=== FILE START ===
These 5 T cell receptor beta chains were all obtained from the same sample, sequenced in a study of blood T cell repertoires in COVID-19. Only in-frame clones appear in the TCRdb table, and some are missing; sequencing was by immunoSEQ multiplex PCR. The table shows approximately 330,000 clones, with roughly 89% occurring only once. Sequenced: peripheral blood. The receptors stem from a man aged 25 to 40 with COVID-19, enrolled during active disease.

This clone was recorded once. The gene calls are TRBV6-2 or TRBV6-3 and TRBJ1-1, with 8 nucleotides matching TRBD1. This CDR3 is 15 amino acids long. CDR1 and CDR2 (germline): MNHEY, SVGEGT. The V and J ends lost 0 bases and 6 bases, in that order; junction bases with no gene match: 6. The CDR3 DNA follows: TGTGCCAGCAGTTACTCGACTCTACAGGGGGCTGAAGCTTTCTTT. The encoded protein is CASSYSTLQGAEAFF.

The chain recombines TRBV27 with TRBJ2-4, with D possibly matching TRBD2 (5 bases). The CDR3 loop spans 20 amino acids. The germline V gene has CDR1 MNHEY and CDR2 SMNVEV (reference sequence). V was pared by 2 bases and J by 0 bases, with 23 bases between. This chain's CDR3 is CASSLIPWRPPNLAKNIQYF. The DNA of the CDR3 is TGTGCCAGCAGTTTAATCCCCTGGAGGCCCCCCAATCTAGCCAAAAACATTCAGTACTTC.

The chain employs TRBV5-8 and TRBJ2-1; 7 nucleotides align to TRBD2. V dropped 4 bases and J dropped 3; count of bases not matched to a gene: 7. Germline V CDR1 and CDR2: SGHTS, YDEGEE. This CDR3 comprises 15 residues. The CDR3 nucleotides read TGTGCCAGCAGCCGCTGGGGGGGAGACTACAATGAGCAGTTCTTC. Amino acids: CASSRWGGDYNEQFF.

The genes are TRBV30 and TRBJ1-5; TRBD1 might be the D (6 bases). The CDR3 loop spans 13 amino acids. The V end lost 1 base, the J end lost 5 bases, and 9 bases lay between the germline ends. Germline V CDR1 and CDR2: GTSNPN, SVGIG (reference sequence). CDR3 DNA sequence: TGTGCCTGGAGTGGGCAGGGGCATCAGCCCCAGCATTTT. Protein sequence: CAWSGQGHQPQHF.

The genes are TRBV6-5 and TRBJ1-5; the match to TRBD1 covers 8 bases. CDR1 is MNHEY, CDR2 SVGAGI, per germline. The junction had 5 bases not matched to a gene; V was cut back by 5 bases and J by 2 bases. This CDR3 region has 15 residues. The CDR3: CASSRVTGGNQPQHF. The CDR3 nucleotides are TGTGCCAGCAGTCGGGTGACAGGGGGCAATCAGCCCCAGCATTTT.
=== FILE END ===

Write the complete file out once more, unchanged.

These 5 T cell receptor beta chains were all obtained from the same sample, sequenced in a study of blood T cell repertoires in COVID-19. Only in-frame clones appear in the TCRdb table, and some are missing; sequencing was by immunoSEQ multiplex PCR. The table shows approximately 330,000 clones, with roughly 89% occurring only once. Sequenced: peripheral blood. The receptors stem from a man aged 25 to 40 with COVID-19, enrolled during active disease.

This clone was recorded once. The gene calls are TRBV6-2 or TRBV6-3 and TRBJ1-1, with 8 nucleotides matching TRBD1. This CDR3 is 15 amino acids long. CDR1 and CDR2 (germline): MNHEY, SVGEGT. The V and J ends lost 0 bases and 6 bases, in that order; junction bases with no gene match: 6. The CDR3 DNA follows: TGTGCCAGCAGTTACTCGACTCTACAGGGGGCTGAAGCTTTCTTT. The encoded protein is CASSYSTLQGAEAFF.

The chain recombines TRBV27 with TRBJ2-4, with D possibly matching TRBD2 (5 bases). The CDR3 loop spans 20 amino acids. The germline V gene has CDR1 MNHEY and CDR2 SMNVEV (reference sequence). V was pared by 2 bases and J by 0 bases, with 23 bases between. This chain's CDR3 is CASSLIPWRPPNLAKNIQYF. The DNA of the CDR3 is TGTGCCAGCAGTTTAATCCCCTGGAGGCCCCCCAATCTAGCCAAAAACATTCAGTACTTC.

The chain employs TRBV5-8 and TRBJ2-1; 7 nucleotides align to TRBD2. V dropped 4 bases and J dropped 3; count of bases not matched to a gene: 7. Germline V CDR1 and CDR2: SGHTS, YDEGEE. This CDR3 comprises 15 residues. The CDR3 nucleotides read TGTGCCAGCAGCCGCTGGGGGGGAGACTACAATGAGCAGTTCTTC. Amino acids: CASSRWGGDYNEQFF.

The genes are TRBV30 and TRBJ1-5; TRBD1 might be the D (6 bases). The CDR3 loop spans 13 amino acids. The V end lost 1 base, the J end lost 5 bases, and 9 bases lay between the germline ends. Germline V CDR1 and CDR2: GTSNPN, SVGIG (reference sequence). CDR3 DNA sequence: TGTGCCTGGAGTGGGCAGGGGCATCAGCCCCAGCATTTT. Protein sequence: CAWSGQGHQPQHF.

The genes are TRBV6-5 and TRBJ1-5; the match to TRBD1 covers 8 bases. CDR1 is MNHEY, CDR2 SVGAGI, per germline. The junction had 5 bases not matched to a gene; V was cut back by 5 bases and J by 2 bases. This CDR3 region has 15 residues. The CDR3: CASSRVTGGNQPQHF. The CDR3 nucleotides are TGTGCCAGCAGTCGGGTGACAGGGGGCAATCAGCCCCAGCATTTT.